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  1. #1
    Senior Member TNDave's Avatar
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    Traded the Sterling for this Nishiki - what model/type is it?

    I spent the last few days getting the Sterling cleaned up and dialed in, but it was just a bit too small to be a regular rider. It ended up being a free bike for me after only paying $10 for it at a garage sale and then selling the Sachs-Huret Odometer to chainring (enjoy!). Anyway, there is a local guy on CL here that is always listing bikes, and he has had this Niskiki on there for a few weeks. I know he is always looking for newer better bikes to sell so I called him and he was interested, and we ended up trading bikes tonight.

    The Nishiki no stickers or decals of any kind other than the cool Nishiki headbadge. The serial number is KJ06558 which I think (from the Nishiki S/N thread) that this is a US made bike from 1980.

    I particularly love the lugs and the small bit of yellow/brown highligt around the edges. Definitely going to replace the seat, bar tape, and cable housings with more attractive/complementary colors. Also needs new tires and brake pads but after that it is just cleaning, adjusting, and riding!

    DSC_0531 (1024x665).jpgDSC_0532 (1024x680).jpgDSC_0533 (614x1024).jpgDSC_0534 (680x1024).jpgDSC_0537 (631x1024).jpgDSC_0539 (680x1024).jpgIMG00774-20120502-1941.jpg

    Anyone have any idea what type it is? Or any way to find out? I have not started pulling stuff off of it yet, just got it home and straight to pics for Bikeforums C&V! When I start breaking it down I will look up component numbers on the vintage Trek database.

    It is a 25" frame, Suntour VX derailers, Araya 27-1 1/4 alloy wheels, Sunshine Cyro Master hubs, Sakae Road Champion Bar, Suntour stem shifters (friction, non indexed), Sugino chainring and Sugion 170mm cranks.

    Also, the front brake rubs and I can't turn the barrel adjuster on the brake hood - is that how these brakes adjust? Does that mean it may be rusted or stuck? Or just already adjusted to it's max?

    Any info or help is greatly appreciated! I'm REALLY looking forward to cleaning this up and turning it into one of my rides!
    "The problem with Internet Quotes is that they are impossible to verify" - Abraham Lincoln

  2. #2
    Senior Member TNDave's Avatar
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    After some searching and reading, I am leaning toward it being a 1980 Olympic 12 due to the color, lugs, and headbadge????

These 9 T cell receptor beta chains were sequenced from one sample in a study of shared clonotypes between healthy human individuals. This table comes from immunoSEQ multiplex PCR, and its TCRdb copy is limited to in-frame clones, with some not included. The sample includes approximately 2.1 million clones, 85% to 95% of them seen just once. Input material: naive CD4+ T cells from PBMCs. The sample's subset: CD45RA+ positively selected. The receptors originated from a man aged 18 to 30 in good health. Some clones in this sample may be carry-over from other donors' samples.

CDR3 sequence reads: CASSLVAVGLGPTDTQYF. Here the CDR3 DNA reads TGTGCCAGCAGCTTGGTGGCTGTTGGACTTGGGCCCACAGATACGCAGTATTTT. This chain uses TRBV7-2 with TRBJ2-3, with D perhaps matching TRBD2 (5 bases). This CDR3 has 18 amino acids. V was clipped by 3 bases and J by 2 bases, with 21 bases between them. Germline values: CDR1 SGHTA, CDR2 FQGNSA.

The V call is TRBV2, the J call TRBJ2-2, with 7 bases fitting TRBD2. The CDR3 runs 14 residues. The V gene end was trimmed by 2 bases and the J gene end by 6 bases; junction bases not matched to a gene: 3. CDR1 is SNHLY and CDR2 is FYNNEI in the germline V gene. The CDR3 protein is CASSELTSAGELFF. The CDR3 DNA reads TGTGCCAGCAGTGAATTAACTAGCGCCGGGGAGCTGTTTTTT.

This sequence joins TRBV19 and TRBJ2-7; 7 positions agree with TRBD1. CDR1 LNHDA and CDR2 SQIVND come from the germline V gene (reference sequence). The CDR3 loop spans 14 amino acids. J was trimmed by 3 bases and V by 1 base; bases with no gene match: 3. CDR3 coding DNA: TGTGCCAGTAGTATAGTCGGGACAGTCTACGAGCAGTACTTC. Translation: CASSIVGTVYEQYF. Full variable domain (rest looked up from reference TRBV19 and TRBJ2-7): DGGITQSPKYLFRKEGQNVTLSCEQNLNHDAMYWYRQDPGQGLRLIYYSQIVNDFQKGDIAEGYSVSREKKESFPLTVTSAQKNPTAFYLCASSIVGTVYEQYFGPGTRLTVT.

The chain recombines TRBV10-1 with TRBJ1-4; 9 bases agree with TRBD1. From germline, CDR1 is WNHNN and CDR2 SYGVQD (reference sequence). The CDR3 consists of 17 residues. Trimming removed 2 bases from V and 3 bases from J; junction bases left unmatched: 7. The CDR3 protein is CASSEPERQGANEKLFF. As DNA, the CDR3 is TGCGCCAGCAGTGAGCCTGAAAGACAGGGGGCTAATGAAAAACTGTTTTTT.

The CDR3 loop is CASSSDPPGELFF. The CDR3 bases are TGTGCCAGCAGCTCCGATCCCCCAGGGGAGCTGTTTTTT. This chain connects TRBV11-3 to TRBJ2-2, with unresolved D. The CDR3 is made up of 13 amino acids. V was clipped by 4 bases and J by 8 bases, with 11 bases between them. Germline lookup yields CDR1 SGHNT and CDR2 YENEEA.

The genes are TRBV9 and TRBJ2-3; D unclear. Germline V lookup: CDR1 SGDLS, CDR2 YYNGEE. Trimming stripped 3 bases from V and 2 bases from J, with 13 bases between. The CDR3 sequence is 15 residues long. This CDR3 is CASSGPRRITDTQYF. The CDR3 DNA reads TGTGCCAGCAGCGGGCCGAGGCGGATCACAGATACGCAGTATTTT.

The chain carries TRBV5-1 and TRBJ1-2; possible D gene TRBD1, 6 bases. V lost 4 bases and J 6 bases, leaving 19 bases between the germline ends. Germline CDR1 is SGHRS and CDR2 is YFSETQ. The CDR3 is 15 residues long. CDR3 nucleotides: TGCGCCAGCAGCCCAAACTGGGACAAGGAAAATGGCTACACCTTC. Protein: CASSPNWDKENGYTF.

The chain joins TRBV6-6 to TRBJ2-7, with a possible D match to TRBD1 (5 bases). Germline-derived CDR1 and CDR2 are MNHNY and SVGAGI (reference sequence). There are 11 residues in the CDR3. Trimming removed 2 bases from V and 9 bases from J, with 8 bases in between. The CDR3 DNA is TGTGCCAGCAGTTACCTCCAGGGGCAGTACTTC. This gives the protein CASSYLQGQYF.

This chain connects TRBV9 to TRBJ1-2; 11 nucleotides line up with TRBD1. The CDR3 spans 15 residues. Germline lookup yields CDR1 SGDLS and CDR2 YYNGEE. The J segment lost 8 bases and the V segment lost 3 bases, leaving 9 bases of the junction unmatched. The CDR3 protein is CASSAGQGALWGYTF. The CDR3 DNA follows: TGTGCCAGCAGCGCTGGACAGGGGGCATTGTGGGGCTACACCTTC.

"The problem with Internet Quotes is that they are impossible to verify" - Abraham Lincoln

  3. #3
    DRF aka Thrifty Bill wrk101's Avatar
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    KJ is USA market, not USA built. Likely built in Taiwan. I think an Olympic is a good guess.

    Brakes should be adjusted by adjusting the cable, rather than a lever adjustment. A new set of cables would be a good investment anyway (they look old in those pics, and new cables are pretty cheap). Check the housings too, as back then, lined housings were rare, so the housings probably have internal rust.
    Last edited by wrk101; 05-02-12 at 07:56 PM.

  4. #4
    Senior Member auchencrow's Avatar
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    That's quite an attractive bike, TNDave.
    I would go further and invest in a good pair of DT shifters (or Barcons if you prefer) since you'll be running new housing anyway, and buzz the vestigial pivots for the turkey wings and add some Cane Creek hoods. It will look like a million bucks!

    PS - Thrifty Bill is correct (as usual) - Don't attempt to adjust those brakes at the levers.
    Instead, loosen the cable at the caliper and back the adjusters off half-way through their range.
    Then set the brakes at the cable end, with the shoes held net against the rims with a third hand tool (or help from a friend).
    Then loosen the caliper mounting nut.
    Secure the cable, then the caliper mounting nut. One squeeze of the lever will generally effect more than enough gap between the rim and the shoes, given the stretch in the new cable - which you can then adjust as-required at the lever.
    - Auchen

  5. #5
    Senior Member randyjawa's Avatar
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    I have owned a few Nishiki bicycles, over the years. And one thing I know, they tend to change bikes, but keep the same name, from time to time.

    The OP's bike looks a lot like an International, to me. Understand, that there were different International designs. Anyway, here is the one that seems most similar...

    NishikiInterBlueFullRight.jpg NishikiInterBlueDerailleurRear.jpg NishikiInterBlueCrankTQRear.jpg

    NishikiInterBlueHeadTubeTQRear.jpg NishikiInterBlueDecalTubing.jpg
    Learn how to find, restore and maintain vintage road bicycles at... MY "TEN SPEEDS"

  6. #6
    Senior Member TNDave's Avatar
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    Quote Originally Posted by auchencrow View Post
    That's quite an attractive bike, TNDave.